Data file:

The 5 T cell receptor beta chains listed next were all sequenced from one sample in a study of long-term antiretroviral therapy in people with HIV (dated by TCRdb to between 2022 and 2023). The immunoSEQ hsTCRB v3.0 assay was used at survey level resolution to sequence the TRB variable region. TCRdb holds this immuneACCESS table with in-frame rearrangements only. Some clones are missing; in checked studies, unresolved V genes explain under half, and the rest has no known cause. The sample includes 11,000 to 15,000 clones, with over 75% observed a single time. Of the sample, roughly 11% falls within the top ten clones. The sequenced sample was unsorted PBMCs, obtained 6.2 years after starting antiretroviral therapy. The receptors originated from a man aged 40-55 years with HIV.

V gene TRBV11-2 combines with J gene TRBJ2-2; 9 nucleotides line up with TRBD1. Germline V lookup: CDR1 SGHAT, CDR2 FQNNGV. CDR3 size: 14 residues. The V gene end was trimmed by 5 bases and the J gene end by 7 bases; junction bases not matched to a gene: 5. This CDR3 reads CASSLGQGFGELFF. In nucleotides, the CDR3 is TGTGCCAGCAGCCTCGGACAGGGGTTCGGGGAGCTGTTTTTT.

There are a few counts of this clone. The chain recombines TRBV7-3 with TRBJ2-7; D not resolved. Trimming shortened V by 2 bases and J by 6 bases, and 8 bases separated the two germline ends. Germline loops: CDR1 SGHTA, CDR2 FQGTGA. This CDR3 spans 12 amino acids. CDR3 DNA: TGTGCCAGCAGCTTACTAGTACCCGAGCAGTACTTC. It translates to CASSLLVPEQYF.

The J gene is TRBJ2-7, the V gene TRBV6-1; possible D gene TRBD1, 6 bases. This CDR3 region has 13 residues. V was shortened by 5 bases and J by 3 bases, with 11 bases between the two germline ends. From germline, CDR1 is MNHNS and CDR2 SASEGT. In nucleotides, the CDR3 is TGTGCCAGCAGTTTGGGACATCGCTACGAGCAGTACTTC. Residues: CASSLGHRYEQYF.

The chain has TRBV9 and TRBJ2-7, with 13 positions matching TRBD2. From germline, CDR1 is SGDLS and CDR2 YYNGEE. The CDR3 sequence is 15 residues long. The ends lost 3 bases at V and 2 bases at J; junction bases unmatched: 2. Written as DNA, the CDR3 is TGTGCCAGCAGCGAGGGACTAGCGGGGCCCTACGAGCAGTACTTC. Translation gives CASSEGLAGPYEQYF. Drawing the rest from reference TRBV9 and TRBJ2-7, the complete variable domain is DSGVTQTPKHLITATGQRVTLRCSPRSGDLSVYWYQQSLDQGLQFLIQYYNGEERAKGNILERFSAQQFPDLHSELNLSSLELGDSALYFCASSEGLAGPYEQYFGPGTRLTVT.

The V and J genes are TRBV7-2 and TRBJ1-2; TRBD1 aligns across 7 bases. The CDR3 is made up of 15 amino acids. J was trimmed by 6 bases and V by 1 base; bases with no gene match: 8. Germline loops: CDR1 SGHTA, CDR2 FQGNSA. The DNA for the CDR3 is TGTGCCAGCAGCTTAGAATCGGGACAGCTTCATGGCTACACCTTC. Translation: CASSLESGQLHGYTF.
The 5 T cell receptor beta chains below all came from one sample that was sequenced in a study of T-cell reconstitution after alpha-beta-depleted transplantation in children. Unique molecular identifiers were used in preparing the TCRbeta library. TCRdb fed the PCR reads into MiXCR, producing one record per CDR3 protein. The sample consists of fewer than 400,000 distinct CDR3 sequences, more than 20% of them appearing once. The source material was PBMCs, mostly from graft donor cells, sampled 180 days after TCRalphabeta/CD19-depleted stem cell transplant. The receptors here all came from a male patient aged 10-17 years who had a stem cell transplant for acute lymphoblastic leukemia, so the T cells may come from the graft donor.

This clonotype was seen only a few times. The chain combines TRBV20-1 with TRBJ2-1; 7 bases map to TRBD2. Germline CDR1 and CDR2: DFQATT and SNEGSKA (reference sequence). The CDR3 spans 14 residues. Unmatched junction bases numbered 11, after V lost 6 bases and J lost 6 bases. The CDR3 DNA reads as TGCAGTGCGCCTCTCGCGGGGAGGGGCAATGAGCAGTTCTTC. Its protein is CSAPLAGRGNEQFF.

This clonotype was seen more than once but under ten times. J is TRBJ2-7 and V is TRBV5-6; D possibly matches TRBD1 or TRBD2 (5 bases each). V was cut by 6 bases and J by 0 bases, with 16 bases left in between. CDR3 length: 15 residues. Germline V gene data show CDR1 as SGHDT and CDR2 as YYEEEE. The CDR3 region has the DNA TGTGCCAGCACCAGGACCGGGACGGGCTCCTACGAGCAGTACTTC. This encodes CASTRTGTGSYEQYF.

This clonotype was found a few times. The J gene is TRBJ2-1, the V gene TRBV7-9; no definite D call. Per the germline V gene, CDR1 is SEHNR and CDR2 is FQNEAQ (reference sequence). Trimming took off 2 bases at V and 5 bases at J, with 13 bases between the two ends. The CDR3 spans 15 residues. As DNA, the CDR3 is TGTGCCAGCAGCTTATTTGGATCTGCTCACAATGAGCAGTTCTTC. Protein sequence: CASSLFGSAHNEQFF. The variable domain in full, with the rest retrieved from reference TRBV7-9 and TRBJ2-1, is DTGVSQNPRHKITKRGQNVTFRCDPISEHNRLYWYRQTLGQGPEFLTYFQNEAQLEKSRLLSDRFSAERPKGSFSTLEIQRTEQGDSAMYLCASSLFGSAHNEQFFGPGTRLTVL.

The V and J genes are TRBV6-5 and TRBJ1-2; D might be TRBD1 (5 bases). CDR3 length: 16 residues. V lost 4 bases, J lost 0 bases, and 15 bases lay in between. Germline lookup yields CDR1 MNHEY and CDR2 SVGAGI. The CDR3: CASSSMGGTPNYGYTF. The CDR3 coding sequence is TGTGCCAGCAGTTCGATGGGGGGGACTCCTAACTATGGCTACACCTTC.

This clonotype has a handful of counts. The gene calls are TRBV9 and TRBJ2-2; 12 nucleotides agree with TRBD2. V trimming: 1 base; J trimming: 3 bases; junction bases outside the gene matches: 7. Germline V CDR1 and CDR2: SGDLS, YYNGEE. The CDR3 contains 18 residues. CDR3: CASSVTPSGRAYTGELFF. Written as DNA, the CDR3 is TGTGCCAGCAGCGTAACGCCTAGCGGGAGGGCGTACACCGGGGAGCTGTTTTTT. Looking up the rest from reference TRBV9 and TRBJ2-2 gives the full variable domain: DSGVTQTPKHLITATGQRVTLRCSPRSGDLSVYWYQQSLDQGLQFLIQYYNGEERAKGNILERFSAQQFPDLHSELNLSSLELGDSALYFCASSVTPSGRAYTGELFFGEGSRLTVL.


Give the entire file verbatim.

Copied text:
The 5 T cell receptor beta chains listed next were all sequenced from one sample in a study of long-term antiretroviral therapy in people with HIV (dated by TCRdb to between 2022 and 2023). The immunoSEQ hsTCRB v3.0 assay was used at survey level resolution to sequence the TRB variable region. TCRdb holds this immuneACCESS table with in-frame rearrangements only. Some clones are missing; in checked studies, unresolved V genes explain under half, and the rest has no known cause. The sample includes 11,000 to 15,000 clones, with over 75% observed a single time. Of the sample, roughly 11% falls within the top ten clones. The sequenced sample was unsorted PBMCs, obtained 6.2 years after starting antiretroviral therapy. The receptors originated from a man aged 40-55 years with HIV.

V gene TRBV11-2 combines with J gene TRBJ2-2; 9 nucleotides line up with TRBD1. Germline V lookup: CDR1 SGHAT, CDR2 FQNNGV. CDR3 size: 14 residues. The V gene end was trimmed by 5 bases and the J gene end by 7 bases; junction bases not matched to a gene: 5. This CDR3 reads CASSLGQGFGELFF. In nucleotides, the CDR3 is TGTGCCAGCAGCCTCGGACAGGGGTTCGGGGAGCTGTTTTTT.

There are a few counts of this clone. The chain recombines TRBV7-3 with TRBJ2-7; D not resolved. Trimming shortened V by 2 bases and J by 6 bases, and 8 bases separated the two germline ends. Germline loops: CDR1 SGHTA, CDR2 FQGTGA. This CDR3 spans 12 amino acids. CDR3 DNA: TGTGCCAGCAGCTTACTAGTACCCGAGCAGTACTTC. It translates to CASSLLVPEQYF.

The J gene is TRBJ2-7, the V gene TRBV6-1; possible D gene TRBD1, 6 bases. This CDR3 region has 13 residues. V was shortened by 5 bases and J by 3 bases, with 11 bases between the two germline ends. From germline, CDR1 is MNHNS and CDR2 SASEGT. In nucleotides, the CDR3 is TGTGCCAGCAGTTTGGGACATCGCTACGAGCAGTACTTC. Residues: CASSLGHRYEQYF.

The chain has TRBV9 and TRBJ2-7, with 13 positions matching TRBD2. From germline, CDR1 is SGDLS and CDR2 YYNGEE. The CDR3 sequence is 15 residues long. The ends lost 3 bases at V and 2 bases at J; junction bases unmatched: 2. Written as DNA, the CDR3 is TGTGCCAGCAGCGAGGGACTAGCGGGGCCCTACGAGCAGTACTTC. Translation gives CASSEGLAGPYEQYF. Drawing the rest from reference TRBV9 and TRBJ2-7, the complete variable domain is DSGVTQTPKHLITATGQRVTLRCSPRSGDLSVYWYQQSLDQGLQFLIQYYNGEERAKGNILERFSAQQFPDLHSELNLSSLELGDSALYFCASSEGLAGPYEQYFGPGTRLTVT.

The V and J genes are TRBV7-2 and TRBJ1-2; TRBD1 aligns across 7 bases. The CDR3 is made up of 15 amino acids. J was trimmed by 6 bases and V by 1 base; bases with no gene match: 8. Germline loops: CDR1 SGHTA, CDR2 FQGNSA. The DNA for the CDR3 is TGTGCCAGCAGCTTAGAATCGGGACAGCTTCATGGCTACACCTTC. Translation: CASSLESGQLHGYTF.
The 5 T cell receptor beta chains below all came from one sample that was sequenced in a study of T-cell reconstitution after alpha-beta-depleted transplantation in children. Unique molecular identifiers were used in preparing the TCRbeta library. TCRdb fed the PCR reads into MiXCR, producing one record per CDR3 protein. The sample consists of fewer than 400,000 distinct CDR3 sequences, more than 20% of them appearing once. The source material was PBMCs, mostly from graft donor cells, sampled 180 days after TCRalphabeta/CD19-depleted stem cell transplant. The receptors here all came from a male patient aged 10-17 years who had a stem cell transplant for acute lymphoblastic leukemia, so the T cells may come from the graft donor.

This clonotype was seen only a few times. The chain combines TRBV20-1 with TRBJ2-1; 7 bases map to TRBD2. Germline CDR1 and CDR2: DFQATT and SNEGSKA (reference sequence). The CDR3 spans 14 residues. Unmatched junction bases numbered 11, after V lost 6 bases and J lost 6 bases. The CDR3 DNA reads as TGCAGTGCGCCTCTCGCGGGGAGGGGCAATGAGCAGTTCTTC. Its protein is CSAPLAGRGNEQFF.

This clonotype was seen more than once but under ten times. J is TRBJ2-7 and V is TRBV5-6; D possibly matches TRBD1 or TRBD2 (5 bases each). V was cut by 6 bases and J by 0 bases, with 16 bases left in between. CDR3 length: 15 residues. Germline V gene data show CDR1 as SGHDT and CDR2 as YYEEEE. The CDR3 region has the DNA TGTGCCAGCACCAGGACCGGGACGGGCTCCTACGAGCAGTACTTC. This encodes CASTRTGTGSYEQYF.

This clonotype was found a few times. The J gene is TRBJ2-1, the V gene TRBV7-9; no definite D call. Per the germline V gene, CDR1 is SEHNR and CDR2 is FQNEAQ (reference sequence). Trimming took off 2 bases at V and 5 bases at J, with 13 bases between the two ends. The CDR3 spans 15 residues. As DNA, the CDR3 is TGTGCCAGCAGCTTATTTGGATCTGCTCACAATGAGCAGTTCTTC. Protein sequence: CASSLFGSAHNEQFF. The variable domain in full, with the rest retrieved from reference TRBV7-9 and TRBJ2-1, is DTGVSQNPRHKITKRGQNVTFRCDPISEHNRLYWYRQTLGQGPEFLTYFQNEAQLEKSRLLSDRFSAERPKGSFSTLEIQRTEQGDSAMYLCASSLFGSAHNEQFFGPGTRLTVL.

The V and J genes are TRBV6-5 and TRBJ1-2; D might be TRBD1 (5 bases). CDR3 length: 16 residues. V lost 4 bases, J lost 0 bases, and 15 bases lay in between. Germline lookup yields CDR1 MNHEY and CDR2 SVGAGI. The CDR3: CASSSMGGTPNYGYTF. The CDR3 coding sequence is TGTGCCAGCAGTTCGATGGGGGGGACTCCTAACTATGGCTACACCTTC.

This clonotype has a handful of counts. The gene calls are TRBV9 and TRBJ2-2; 12 nucleotides agree with TRBD2. V trimming: 1 base; J trimming: 3 bases; junction bases outside the gene matches: 7. Germline V CDR1 and CDR2: SGDLS, YYNGEE. The CDR3 contains 18 residues. CDR3: CASSVTPSGRAYTGELFF. Written as DNA, the CDR3 is TGTGCCAGCAGCGTAACGCCTAGCGGGAGGGCGTACACCGGGGAGCTGTTTTTT. Looking up the rest from reference TRBV9 and TRBJ2-2 gives the full variable domain: DSGVTQTPKHLITATGQRVTLRCSPRSGDLSVYWYQQSLDQGLQFLIQYYNGEERAKGNILERFSAQQFPDLHSELNLSSLELGDSALYFCASSVTPSGRAYTGELFFGEGSRLTVL.